Intimate partner violence is the intentional use of abusive tactics and/or physical force in order to obtain and maintain power and control over an intimate partner. It is a crime to assault or batter anyone, including an intimate partner or ex-partner.
According to the Centers for Disease Control and Prevention (CDC) 2010 National Intimate Partner and Sexual Violence Survey, nearly 1 in 3 women have experienced sexual violence by an intimate partner. The Bureau of Justice Statistics states that intimate partner violence is primarily a crime committed against women, and the CDC’s statistics indicate that the majority of women indicate that their perpetrators were male; therefore this handout is gender specific and assumes heterosexuality. However, we recognize that individuals of all gender identities and sexual orientations experience sexual violence, and both SAPAC and SafeHouse provide services to all survivors or domestic/intimate partner violence or sexual assault regardless of gender identity or sexual orientation.
Each tactic listed below can be used by an abuser or perpetrator to gain power and control over the victim. One or more parts may be present in an abusive relationship. No tactic is less important or impactful than any other.
- Using Intimidation- An abuser may use threats of physical violence or even subtler tactics, such as the invasion of personal space, displays of physical size and strength, or certain looks, gestures, or other body language to intimidate and thereby gain control over their partner.
- Using Emotional Abuse- An abuser may demean and belittle their partner in order to gain control by making them feel worthless, embarrassed, and helpless. Examples may include making comments on their partner’s weight, appearance, or intelligence. This can often occur in public places and/or social settings.
- Using Isolation- This tactic is used by an abuser to gain control over their partner by isolating them from friends and family. An abuser may claim to be disliked by the friends and family of their partner and use this as a reason for not letting their partner associate with them. Often abusers will withhold phone calls and messages from family members and friends as a form of isolation. An abuser will generally attempt to gain control by cutting off supportive figures in their partner’s life.
- Minimizing, Denying, Blaming- This tactic is employed by an abuser to rationalize their actions, to make the victim feel like they are to blame for the abuse, to minimize the impact of their actions, and to pretend that their behavior is not really abusive. An abuser might claim that their partner is being “too sensitive,” or that an incident of abuse was simply a “misunderstanding.” They may also directly blame their partner for the abuse, and attempt to justify an incident by blaming it on their partner’s actions and making their partner responsible.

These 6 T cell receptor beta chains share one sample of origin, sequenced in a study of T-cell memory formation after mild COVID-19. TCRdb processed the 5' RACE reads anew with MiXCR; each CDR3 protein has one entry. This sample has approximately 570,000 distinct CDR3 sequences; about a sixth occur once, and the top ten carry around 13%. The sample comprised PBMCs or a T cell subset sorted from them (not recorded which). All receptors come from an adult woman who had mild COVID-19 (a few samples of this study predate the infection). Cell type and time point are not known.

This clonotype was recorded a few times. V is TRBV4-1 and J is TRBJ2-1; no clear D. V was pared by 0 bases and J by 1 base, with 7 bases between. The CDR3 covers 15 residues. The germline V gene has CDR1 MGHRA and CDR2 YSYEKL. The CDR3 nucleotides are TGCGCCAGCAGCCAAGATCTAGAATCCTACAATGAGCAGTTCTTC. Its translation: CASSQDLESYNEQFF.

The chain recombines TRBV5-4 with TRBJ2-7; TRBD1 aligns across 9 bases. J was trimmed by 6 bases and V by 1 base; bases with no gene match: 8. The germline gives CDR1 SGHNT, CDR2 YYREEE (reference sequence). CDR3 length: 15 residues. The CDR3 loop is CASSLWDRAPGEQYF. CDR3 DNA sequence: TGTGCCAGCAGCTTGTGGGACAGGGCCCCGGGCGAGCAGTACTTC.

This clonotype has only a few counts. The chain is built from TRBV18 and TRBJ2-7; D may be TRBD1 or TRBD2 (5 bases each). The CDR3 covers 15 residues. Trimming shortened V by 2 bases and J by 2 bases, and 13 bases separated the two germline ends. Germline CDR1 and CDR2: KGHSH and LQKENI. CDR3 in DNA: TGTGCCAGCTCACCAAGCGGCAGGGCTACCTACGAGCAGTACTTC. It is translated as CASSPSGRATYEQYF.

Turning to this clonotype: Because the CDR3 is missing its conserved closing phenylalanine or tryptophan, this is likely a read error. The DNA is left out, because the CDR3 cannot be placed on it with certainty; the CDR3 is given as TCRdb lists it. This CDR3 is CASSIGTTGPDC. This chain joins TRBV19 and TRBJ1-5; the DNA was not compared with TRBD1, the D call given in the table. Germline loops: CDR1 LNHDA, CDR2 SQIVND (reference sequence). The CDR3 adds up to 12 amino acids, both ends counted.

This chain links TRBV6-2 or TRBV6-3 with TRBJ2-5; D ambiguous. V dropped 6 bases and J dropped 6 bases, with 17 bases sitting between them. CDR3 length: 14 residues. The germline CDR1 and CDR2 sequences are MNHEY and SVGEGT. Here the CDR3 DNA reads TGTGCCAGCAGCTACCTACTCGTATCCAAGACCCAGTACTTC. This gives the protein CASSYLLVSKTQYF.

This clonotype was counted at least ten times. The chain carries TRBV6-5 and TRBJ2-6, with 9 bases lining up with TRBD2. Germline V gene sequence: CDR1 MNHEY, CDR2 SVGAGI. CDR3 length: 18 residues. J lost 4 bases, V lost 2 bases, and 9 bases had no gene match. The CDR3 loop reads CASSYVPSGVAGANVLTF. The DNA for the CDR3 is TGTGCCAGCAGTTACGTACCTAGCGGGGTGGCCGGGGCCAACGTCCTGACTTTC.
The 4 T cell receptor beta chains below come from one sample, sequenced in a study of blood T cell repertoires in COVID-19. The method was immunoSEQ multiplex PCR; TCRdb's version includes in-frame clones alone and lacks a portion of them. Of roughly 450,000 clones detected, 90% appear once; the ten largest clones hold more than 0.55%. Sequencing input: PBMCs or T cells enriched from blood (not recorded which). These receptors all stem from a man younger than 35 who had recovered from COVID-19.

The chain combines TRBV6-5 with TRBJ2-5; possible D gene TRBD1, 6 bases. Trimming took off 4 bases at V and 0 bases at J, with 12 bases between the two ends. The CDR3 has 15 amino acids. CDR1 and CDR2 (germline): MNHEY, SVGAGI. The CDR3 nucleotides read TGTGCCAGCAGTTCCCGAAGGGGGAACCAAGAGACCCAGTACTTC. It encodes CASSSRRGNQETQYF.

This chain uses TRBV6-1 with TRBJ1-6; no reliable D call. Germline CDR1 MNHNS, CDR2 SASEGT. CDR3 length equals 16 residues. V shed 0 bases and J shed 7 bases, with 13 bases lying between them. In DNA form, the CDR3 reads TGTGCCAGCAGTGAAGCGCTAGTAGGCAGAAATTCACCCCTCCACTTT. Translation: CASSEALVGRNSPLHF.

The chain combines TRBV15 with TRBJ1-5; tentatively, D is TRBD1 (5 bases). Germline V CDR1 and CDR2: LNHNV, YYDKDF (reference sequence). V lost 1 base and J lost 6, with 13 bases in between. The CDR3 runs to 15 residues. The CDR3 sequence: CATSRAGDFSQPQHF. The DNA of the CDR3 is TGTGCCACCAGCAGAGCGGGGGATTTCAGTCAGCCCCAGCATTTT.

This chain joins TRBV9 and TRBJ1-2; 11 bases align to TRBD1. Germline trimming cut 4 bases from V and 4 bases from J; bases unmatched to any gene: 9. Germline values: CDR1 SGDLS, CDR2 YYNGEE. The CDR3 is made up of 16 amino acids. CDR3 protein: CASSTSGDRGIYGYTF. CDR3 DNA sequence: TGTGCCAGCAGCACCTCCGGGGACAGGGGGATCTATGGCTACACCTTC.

- Using Children- In a relationship that involves children, an abuser may hurt the children or threaten to take them away from their partner. While this tactic may not seem relevant in a violent relationship that does not involve children, this tactic may manifest in different ways – for example, an abuser may threaten to harm or take away their partner’s pet.
- Using Male Privilege- A male or masculine-identified abuser will often find ways to gain power and control by exploiting the male privilege bestowed upon him by male-dominated society. They may do this by enforcing rigid gender roles, treating their partner like a servant or sex object, or by making all of the decisions, whether personal, financial, or otherwise.
- Using Economic Abuse- An abuser may prevent their partner from obtaining a job, or interfere with their work and jeopardize employment in order to maintain their partner’s financial dependency on them, thus potentially making it difficult for their partner to leave. An abuser may have sole control over their partner’s finances or give them an “allowance.” He may also interfere with academic activities or attempt to compromise their partner’s scholarships and/or jeopardize future goals.
- Using Coercion and Threats- An abuser may use this tactic to stop their partner from leaving the relationship, or to facilitate sexual abuse. For example, the abuser may start throwing things, threaten to kill their partner, or threaten to injure their friends or family. The abuser may also threaten to commit suicide if their partner leaves them, attempting to make their partner so guilty that they decide to stay. These are all methods of gaining power and control.